Another one queueing was Peter Stratford, 70, a former firefighter who was one of the first on the scene of a huge fire in 1992 at Windsor Castle, where the queen will be buried on Monday.

"My ankles are killing me, but it's a small sacrifice to make," he told AFP after waiting in line for eight hours.

"I've been tearful, emotional... I wouldn't have missed it."

At Westminster Abbey on Monday morning, the queen will be honoured with Britain's first state funeral in nearly six decades, with more than 2,000 guests expected.

- Row with China -

After the televised service, the coffin will be transferred by royal hearse to Windsor Castle, west of London, for a private burial in which the queen will be laid to rest alongside her late husband Philip, her parents and her sister.

US President Joe Biden, Australian leader Anthony Albanese, Canadian Prime Minister Justin Trudeau and French President Emmanuel Macron have all confirmed their attendance at the funeral, as have Japan's Emperor Naruhito and numerous other royals.

Police are mounting Britain's biggest-ever security operation for the funeral, as global dignitaries jet in and crowds file past the queen's casket round the clock all weekend.

London's Metropolitan police force said it had arrested 34 people for a "range of offences" over the past week of mourning, but none for protesting against the monarchy.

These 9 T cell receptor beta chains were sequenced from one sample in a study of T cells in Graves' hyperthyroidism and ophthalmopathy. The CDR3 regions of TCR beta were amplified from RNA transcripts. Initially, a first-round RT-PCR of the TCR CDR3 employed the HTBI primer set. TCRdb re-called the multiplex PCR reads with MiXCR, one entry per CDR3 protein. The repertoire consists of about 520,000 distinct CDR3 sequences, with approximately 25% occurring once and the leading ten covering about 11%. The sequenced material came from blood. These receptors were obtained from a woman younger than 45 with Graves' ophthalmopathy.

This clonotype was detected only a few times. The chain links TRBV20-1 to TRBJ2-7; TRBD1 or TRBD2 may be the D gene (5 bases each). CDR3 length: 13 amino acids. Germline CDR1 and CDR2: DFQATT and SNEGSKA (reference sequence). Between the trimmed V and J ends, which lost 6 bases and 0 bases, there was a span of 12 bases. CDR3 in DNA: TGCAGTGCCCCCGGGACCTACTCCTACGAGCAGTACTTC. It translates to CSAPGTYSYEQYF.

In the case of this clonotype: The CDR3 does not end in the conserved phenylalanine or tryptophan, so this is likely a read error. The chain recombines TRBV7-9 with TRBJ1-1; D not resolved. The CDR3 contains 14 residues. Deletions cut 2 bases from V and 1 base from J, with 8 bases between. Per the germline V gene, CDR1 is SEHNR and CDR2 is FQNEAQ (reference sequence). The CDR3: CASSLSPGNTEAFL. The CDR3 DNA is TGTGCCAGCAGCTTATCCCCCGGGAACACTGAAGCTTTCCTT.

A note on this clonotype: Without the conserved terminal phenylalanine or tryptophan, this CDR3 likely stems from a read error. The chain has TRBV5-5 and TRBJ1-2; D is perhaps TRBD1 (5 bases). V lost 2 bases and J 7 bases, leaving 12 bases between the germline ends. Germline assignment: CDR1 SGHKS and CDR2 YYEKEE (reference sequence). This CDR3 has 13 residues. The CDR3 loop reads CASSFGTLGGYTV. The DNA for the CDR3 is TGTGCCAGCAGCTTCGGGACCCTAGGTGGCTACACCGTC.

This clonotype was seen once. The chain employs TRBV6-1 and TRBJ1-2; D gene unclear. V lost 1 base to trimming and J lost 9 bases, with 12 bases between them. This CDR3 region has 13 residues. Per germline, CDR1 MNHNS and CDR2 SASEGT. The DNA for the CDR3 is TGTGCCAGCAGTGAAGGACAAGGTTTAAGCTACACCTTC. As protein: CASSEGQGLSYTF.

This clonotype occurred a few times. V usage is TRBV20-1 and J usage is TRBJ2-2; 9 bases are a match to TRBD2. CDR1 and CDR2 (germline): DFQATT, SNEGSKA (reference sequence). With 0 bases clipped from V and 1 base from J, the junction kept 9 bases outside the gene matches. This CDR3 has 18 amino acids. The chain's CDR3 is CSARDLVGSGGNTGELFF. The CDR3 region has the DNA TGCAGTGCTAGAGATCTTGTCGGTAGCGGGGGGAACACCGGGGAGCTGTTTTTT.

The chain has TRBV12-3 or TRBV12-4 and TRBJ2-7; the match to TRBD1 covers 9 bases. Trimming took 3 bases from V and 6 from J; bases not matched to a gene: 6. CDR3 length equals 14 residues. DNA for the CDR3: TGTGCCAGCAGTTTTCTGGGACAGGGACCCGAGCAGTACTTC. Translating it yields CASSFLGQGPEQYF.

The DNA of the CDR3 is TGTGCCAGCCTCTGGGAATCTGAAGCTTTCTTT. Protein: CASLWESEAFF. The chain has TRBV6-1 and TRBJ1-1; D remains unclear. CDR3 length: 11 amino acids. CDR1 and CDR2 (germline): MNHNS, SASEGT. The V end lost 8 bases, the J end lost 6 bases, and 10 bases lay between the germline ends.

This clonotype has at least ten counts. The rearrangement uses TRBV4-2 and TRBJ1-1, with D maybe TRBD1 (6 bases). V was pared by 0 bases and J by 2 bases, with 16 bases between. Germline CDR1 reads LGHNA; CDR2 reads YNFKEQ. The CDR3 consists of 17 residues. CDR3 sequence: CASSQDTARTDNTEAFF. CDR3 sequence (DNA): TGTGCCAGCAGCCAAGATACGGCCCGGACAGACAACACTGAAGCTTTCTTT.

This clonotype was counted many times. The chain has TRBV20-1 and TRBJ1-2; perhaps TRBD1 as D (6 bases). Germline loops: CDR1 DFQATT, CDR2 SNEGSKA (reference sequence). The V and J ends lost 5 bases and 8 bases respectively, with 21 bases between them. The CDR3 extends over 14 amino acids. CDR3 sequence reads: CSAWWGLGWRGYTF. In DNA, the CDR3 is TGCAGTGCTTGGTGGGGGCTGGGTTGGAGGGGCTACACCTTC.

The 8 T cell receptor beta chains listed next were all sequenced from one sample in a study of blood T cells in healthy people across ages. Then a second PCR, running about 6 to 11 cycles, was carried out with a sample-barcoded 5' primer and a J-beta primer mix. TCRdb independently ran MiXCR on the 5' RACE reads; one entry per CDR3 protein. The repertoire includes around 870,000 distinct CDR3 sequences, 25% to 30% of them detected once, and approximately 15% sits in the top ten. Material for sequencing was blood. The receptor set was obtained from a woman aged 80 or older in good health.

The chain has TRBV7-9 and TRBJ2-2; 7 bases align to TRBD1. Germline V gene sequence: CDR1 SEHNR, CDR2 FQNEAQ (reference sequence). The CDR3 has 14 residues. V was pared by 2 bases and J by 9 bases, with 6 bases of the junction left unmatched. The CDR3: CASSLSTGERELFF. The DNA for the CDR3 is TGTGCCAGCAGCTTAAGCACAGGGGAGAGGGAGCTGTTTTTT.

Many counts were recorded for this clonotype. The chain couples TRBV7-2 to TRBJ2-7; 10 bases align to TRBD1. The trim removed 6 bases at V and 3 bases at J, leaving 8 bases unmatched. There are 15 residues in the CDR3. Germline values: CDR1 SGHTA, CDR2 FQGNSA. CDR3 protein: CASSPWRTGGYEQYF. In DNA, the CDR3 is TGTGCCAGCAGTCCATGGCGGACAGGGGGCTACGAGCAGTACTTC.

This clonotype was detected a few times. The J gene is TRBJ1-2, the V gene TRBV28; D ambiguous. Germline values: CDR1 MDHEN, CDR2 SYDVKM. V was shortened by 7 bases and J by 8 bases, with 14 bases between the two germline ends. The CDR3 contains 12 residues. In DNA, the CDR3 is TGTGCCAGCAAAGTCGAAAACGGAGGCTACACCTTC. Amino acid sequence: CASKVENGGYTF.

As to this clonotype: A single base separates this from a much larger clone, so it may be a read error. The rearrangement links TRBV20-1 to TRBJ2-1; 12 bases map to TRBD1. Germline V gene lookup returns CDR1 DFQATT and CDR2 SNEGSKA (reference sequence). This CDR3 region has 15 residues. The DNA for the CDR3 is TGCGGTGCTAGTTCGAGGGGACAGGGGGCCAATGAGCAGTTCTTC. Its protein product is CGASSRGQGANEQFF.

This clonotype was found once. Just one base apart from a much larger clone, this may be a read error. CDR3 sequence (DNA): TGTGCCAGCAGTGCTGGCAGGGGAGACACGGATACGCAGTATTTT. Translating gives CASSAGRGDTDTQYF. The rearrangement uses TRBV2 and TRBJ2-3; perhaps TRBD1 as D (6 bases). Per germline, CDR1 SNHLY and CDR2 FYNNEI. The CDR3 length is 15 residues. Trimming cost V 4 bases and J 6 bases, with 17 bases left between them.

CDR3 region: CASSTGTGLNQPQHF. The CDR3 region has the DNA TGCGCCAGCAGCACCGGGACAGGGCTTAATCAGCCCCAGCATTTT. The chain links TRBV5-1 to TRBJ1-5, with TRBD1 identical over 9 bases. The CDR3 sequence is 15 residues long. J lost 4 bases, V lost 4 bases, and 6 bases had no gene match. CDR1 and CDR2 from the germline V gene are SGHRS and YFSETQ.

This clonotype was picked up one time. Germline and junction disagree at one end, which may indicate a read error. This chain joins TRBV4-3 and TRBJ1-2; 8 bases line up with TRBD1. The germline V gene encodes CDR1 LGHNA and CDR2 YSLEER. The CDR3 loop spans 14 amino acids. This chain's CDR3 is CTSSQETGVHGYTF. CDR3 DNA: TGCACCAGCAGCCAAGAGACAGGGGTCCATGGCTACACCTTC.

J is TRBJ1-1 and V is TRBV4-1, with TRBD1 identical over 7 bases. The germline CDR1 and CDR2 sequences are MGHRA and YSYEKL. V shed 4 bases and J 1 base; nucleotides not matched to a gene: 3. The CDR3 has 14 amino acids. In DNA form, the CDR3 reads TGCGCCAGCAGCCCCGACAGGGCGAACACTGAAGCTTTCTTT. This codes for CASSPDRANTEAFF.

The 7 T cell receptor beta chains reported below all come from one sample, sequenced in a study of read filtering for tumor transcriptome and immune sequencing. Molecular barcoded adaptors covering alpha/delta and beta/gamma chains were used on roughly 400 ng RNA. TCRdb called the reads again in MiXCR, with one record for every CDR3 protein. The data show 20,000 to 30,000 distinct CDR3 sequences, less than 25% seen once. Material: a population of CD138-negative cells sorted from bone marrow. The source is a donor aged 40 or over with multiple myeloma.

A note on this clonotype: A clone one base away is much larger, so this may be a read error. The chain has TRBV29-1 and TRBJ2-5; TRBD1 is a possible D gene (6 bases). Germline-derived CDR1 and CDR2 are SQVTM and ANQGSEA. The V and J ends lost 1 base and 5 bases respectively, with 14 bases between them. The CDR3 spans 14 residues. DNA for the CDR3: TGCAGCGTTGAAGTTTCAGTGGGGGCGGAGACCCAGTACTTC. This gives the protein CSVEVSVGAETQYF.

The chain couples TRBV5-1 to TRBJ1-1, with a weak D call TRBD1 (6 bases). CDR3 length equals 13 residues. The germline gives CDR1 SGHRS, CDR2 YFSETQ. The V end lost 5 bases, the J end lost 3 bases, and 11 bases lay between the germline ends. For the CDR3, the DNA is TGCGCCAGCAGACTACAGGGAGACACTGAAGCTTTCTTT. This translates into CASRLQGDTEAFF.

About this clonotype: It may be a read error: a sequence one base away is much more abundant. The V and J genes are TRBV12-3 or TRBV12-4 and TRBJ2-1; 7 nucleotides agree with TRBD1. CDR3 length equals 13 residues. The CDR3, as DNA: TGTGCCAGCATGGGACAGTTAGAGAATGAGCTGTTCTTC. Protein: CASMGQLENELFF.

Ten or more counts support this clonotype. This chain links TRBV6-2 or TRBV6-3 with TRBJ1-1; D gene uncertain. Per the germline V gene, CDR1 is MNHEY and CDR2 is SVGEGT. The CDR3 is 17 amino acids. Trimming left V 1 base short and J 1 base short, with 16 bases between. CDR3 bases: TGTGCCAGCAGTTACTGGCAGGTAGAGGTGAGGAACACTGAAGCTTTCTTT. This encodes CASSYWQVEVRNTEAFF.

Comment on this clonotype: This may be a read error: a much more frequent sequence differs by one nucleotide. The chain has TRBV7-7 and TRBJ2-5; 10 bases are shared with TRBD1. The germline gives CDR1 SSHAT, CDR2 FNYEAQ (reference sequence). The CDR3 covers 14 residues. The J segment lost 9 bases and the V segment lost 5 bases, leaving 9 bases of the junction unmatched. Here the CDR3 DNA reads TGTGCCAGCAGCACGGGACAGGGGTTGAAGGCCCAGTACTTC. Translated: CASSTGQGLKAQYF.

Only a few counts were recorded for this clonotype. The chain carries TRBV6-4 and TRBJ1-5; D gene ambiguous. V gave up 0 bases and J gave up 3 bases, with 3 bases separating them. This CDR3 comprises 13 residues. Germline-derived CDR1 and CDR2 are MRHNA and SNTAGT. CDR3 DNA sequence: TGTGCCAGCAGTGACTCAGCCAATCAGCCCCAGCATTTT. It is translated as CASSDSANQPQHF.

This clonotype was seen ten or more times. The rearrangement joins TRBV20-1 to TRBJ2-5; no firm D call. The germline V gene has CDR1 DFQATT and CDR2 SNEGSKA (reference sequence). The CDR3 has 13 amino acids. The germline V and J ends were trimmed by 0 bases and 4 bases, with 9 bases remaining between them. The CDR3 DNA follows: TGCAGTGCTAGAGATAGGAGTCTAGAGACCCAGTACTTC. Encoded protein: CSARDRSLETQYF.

One 19-year-old man was remanded in custody Friday after appearing before magistrates charged with two counts of sexual assault, after allegedly exposing himself to women in the queue.

An official delegation from China has been banned from attending the lying-in-state following an intervention by House of Commons Speaker Lindsay Hoyle, parliamentary sources said.

It comes after China sanctioned several British lawmakers over their criticism of its human rights record.

"As the hosts, the British side should uphold both diplomatic courtesy and gracious hospitality," foreign ministry spokeswoman Mao Ning told reporters in Beijing.

Downing Street refused to comment.

- 'Waste of money' -

In Westminster Hall, the sombre atmosphere is completed with members of the king's guard in ceremonial uniform posted around the podium in a constant vigil.

Mourners marked their moment in front of the coffin in various ways, from bows or curtsies to the sign of the cross or by simply removing their hats, an AFP reporter inside observed Friday.

Some wiped away tears. Others brought infants in pushchairs. Old soldiers stopped and gave one last salute to their former commander-in-chief.

Meanwhile, in Wales, many had waited hours for Charles's visit including Sharon Driscoll, who was in floods of tears after meeting him at Cardiff Castle.

"It was very emotional, very personal, the eye contact meant a lot in view of how long we've waited," the 48-year-old nurse said.

"I shook his hand and said 'I'm really sorry that your mum passed away'. He said 'thank you very much, it means a lot'," she said.

"How proud he must be to see all these people!"

"I'm hoping that Wales becomes independent. Of course, it would be a disturbance in our economy because we do rely on the UK, but I strongly believe in independence," she said.

L. Solowjow--BTZ